Stephen Gardiner, two contemporary copies on wood of a small portrait, by a painter of the school of Holbein, one in the hall, one in the combination room; Charles, 2nd Lord Howard of Effingham, Admiral in 1588, copy of a small portrait (c. 1740); Richard Cox, Bishop of Ely (1559–80), portrait on wood, and similar but inferior portraits of several 17th-century bishops; George Oxenden, Master 1688–1703, by Jonathan Richardson, in the hall; Philip Stanhope, 4th Earl of Chesterfield, admitted to the college 1712, by William Hoare, in the combination room; Nathaniel, 3rd Lord Crewe, Bishop of Durham (1674–1721), in the combination room; Sir Nathanael Lloyd, framed in panelling, occupies the centre of the end of the hall. Among other portraits are those, in the hall, of Sir Edward Simpson, Sir Henry Maine, Henry Latham, Henry Bond, and Henry Roy Dean, Masters, Samuel Hallifax, Bishop of Gloucester (1781–9), Sir J. Eardley Wilmot, Chief Justice C.P. (1766–71), Sir Alexander Cockburn, Lord Chief Justice (1859), and Viscount Maugham, Lord Chancellor (1938); in the combination room, of James Johnson, Francis Dickins, and John Andrew, fellows in the 18th century, and Viscount Fitzwilliam, founder of the Museum. Outside the combination room in a marble bust of the Earl of Mansfield by Nollekens.
Plate. (fn. 41)
The Founder's Cup is a plain silver-gilt beaker with slightly curving sides. It is encircled by a band consisting of two rings of a design reminiscent of 'dog tooth' pattern separated by a plain moulding. A single ring of similar pattern runs round the foot. The bottom of the cup is occupied by an elaborately designed disk in worked silver originally completed with red, green, blue, and purple enamel of which the remains give an idea of its original splendour. The design shows three trefoil arches between which are monsters, possibly dragons. In the centre are the founder's arms. The cover, which is castellated, shows at the rim a band of decoration similar to that which surrounds the cup. On one side of the cover is a finial, on the other a print with the founder's arms. The zigzag gouge mark suggests a continental assay. On the bottom of the cup and again more plainly on the cover is a mark within an oval shield, bearing the following charges: in base a lion rampant debruised, in dexter chief two keys in saltire, in sinister two scallops. Since these are the arms of Innocent VI (1352–62) the cup was not made, or at any rate assayed, before 1352. The founder, Bishop Bateman, died in Avignon in January 1355, so that the date of the cup can be placed with confidence within the years 1352 to 1354. A silver-gilt cup and cover, given by Archbishop Parker in 1569, has no marks. A small silver-gilt tankard was given by Archbishop Parker, who made similar gifts to Caius and Corpus Christi Colleges. It is marked: London n for 1570, F R in monogram. Bishop Barlow's cup and cover is a silver-gilt standing cup of a pattern common in the reign of James I. The 'steeple' has been lost. Marks: London L for 1608, a shield with 1 h, a bear passant below. Dr. Eden's Tankard is an admirable example of a rare plain type made in Charles I's reign. It has a plain tapering cylindrical body. The lid is flat and terminates in a plain point. It was purchased presumably with the £10 left to the college by the will of Dr. Thomas Eden for the purchase of a piece of plate on which he desired that his arms might be set. Under the arms is the following inscription: 'Minimum e multis Donum Viri de Hoc Collegio optime meriti Thomae Edeni Legum Doctoris Ejusdem Custodis vigilantissimi.' London s for 1635, orb and star. Lord Stanhope's bowl and cover is a large cup and cover decorated with strapwork and surmounted by the donor's crest, inscribed: Ex dono Honoratissimi Dni Dni Philippi Stanhope Filij natu Maximi Comitis de Chesterfield Ano Dom: 1714. London S for 1713, Wl for David Willaume. It was the gift of Philip Dormer Stanhope afterwards fourth Earl of Chesterfield, fellow commoner in 1712. The Communion Plate: a silver-gilt chalice, London l for 1568, hand holding a bough. A pair of silver-gilt Flagons, London s for 1635, T D in monogram between two pellets with a bird below, for Thomas Dove. A small plain paten, London T for 1676, s H in dotted circle. Sir Nathanael Lloyd's Plate: a silver Alms Dish or rose water bowl. A magnificent plain silver basin, the initials of the donor n.ll. are engraved on the back, and it is also engraved: deo et ecclesiae nath: lloyd custos. London F for 1663. A pair of candlesticks of plain baluster pattern. One candlestick is inscribed 'Ds Rich Lloyd Pater', the other 'Da Elis Lloyd mater'. A pair of plain plates, both inscribed 'Ri.LL. Frater'. London S for 1675, r.r. with an amulet between two pellets.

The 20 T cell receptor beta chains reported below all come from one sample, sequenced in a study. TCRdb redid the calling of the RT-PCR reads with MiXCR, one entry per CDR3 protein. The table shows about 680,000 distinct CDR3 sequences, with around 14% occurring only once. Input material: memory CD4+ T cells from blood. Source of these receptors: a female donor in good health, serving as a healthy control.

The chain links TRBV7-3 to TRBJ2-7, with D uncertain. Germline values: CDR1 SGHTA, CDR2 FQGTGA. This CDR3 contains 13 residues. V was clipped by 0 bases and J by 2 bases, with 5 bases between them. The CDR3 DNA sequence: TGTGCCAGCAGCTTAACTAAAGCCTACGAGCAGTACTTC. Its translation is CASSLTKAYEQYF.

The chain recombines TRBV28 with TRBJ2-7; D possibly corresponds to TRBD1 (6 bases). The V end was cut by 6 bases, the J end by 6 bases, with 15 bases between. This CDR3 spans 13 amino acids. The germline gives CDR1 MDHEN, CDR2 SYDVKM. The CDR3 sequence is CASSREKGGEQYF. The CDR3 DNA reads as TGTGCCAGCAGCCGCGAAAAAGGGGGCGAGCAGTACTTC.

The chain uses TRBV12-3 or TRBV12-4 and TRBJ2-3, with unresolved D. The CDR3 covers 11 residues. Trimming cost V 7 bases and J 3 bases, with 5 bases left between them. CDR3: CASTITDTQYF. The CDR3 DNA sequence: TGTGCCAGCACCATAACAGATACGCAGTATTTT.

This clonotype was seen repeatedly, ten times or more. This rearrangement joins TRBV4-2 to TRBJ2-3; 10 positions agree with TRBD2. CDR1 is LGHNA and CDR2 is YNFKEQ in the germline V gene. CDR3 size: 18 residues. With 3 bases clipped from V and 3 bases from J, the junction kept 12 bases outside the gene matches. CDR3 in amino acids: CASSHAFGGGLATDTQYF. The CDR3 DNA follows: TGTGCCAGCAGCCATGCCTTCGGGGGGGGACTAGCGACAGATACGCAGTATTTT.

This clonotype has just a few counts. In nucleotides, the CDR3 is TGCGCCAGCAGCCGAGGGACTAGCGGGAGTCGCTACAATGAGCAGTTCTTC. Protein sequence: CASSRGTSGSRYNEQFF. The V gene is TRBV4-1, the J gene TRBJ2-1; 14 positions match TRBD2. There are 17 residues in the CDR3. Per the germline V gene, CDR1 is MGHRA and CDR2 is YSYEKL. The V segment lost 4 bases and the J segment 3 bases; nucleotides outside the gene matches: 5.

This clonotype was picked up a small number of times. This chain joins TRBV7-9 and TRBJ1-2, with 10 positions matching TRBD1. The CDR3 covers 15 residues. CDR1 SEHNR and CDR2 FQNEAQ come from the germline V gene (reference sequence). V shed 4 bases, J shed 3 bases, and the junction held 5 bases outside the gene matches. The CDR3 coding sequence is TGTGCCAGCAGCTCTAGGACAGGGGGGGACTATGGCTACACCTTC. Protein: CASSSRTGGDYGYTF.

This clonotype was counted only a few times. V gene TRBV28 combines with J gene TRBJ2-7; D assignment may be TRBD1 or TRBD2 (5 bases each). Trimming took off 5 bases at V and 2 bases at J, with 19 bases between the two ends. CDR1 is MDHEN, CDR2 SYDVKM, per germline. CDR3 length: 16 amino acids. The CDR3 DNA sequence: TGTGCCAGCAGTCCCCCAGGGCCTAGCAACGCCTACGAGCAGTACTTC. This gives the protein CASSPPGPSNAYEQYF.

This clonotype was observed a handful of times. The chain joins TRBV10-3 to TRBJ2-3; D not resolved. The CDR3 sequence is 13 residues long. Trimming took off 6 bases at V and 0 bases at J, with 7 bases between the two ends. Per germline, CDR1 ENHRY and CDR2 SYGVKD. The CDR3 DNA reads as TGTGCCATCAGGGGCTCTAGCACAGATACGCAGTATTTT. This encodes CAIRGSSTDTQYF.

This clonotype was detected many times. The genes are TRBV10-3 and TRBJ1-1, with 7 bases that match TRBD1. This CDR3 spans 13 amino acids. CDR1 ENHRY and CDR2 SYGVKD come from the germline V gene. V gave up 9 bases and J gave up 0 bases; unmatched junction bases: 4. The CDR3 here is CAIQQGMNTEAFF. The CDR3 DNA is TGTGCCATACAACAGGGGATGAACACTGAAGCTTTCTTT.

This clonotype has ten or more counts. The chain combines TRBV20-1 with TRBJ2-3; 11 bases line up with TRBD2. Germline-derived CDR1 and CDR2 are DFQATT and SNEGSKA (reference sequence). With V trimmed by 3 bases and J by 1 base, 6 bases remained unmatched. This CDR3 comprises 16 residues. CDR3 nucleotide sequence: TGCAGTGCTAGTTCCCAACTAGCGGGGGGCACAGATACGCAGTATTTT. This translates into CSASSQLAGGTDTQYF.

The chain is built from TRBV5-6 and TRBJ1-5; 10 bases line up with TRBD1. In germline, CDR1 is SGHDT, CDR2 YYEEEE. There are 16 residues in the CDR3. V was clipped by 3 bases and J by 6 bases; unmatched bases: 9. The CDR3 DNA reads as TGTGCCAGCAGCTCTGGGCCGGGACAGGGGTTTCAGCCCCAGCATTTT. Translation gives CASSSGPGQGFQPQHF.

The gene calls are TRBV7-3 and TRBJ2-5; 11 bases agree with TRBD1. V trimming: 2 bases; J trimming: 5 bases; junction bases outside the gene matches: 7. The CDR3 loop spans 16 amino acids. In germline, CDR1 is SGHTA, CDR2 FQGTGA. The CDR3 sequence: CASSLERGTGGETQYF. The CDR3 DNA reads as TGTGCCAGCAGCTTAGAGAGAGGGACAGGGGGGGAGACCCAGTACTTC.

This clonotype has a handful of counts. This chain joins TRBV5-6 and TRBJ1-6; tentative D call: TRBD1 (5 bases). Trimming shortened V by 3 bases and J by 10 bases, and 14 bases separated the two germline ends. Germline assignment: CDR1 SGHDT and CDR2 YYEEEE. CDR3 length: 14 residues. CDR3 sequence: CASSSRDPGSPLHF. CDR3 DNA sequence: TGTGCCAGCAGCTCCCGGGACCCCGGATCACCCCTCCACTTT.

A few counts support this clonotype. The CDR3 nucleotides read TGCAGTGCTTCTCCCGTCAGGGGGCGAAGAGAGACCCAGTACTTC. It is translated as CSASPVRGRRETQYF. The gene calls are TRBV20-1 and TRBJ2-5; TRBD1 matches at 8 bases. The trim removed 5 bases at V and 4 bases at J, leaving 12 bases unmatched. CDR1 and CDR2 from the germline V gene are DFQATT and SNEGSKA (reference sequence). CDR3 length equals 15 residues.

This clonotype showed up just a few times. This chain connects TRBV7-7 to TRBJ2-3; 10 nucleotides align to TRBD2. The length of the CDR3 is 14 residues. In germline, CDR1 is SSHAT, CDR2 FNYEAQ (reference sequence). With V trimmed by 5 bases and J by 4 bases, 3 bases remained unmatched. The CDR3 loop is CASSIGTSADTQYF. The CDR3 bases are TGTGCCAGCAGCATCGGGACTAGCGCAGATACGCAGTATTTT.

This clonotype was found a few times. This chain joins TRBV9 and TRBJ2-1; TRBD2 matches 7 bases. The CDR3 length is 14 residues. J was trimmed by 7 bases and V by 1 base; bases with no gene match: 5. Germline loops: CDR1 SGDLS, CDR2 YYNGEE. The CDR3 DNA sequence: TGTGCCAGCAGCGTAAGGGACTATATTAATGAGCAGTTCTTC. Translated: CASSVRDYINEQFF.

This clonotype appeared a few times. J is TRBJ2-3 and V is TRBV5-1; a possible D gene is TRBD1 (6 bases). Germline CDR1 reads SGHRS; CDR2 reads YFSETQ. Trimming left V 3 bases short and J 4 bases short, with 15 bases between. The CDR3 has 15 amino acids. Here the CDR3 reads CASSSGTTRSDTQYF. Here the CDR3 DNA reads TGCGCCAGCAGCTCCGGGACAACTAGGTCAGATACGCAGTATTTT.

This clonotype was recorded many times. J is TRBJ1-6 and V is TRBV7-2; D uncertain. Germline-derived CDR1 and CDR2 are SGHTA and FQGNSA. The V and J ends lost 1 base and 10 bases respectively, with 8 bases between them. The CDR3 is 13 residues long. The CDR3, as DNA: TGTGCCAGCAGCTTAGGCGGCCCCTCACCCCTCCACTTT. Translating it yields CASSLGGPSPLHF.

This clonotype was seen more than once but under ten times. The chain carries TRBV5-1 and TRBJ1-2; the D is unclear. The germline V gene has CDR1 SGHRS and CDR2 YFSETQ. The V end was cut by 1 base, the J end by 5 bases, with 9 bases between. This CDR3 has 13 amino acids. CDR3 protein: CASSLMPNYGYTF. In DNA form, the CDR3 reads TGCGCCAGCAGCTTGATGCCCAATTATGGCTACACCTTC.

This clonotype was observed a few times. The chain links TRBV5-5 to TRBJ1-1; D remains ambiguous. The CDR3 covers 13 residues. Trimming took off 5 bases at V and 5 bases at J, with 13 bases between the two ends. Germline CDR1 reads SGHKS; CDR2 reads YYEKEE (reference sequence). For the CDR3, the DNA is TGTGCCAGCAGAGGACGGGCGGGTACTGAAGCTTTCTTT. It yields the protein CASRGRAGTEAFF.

The founder's arms were, sable, a crescent ermine, his paternal arms, with a bordure engrailed argent for difference. These arms were transmitted to the College, and appear on the seals. But in 1575, at the Master's request, the Heralds made a new grant of arms, sable, a crescent and bordure ermine: and added a crest, upon a helmet on a wreath argent and sable a lion sejant gules, holding a book, the cover sable the leaves or, mantled gules dobled argent. These are now the college arms.
1. A large round silver seal, diameter 2.3 in. A rectangular panel represents the Trinity, the Father holding the Cross, with the Son crucified on it and a Dove above His head. On each side of this panel, heads of cherubs, and below it an escutcheon, a crescent ermine with bordure engrailed. Round the seal runs the inscription: s collegii scholariu aule sce' trinitatis de norwico in vniversitate cantebr.
2. A small silver seal of pointed oval shape, 1.4 by 0.9 in. The scene represented and the escutcheon are similar to those of the large seal, but without the cherubs. Inscription: sigillu' custodis collegii sce' trinitat cantebrig'.
3. A small round brass seal, diameter 0.9 in. The escutcheon enclosed in a circle, round which runs the inscription: sigillum stephani m a t can. Probably the seal of Stephen Gardiner, M[agistri] A[ulae] T[rinitatis] CAN[tabrigiensis].
The first two are in excellent condition, the third is somewhat blurred. (fn. 42)
Masters of Trinity Hall
Robert (de) Stratton: (fn. 43) 1350, chaplain and auditor of the papal palace, 1355, papal notary by 1379, died 1385.
John Cowell: (fn. 44) 3 June 1598, died 11 Oct. 1611.
Robert King: (fn. 45) 28 Oct. 1645, resigned before admission, owing to objections by the House of Commons, re-elected 2 Aug. 1660, died 5 Nov. 1676.
George Bramston: 27 Feb. 1703, (fn. 46) died 3 June 1710.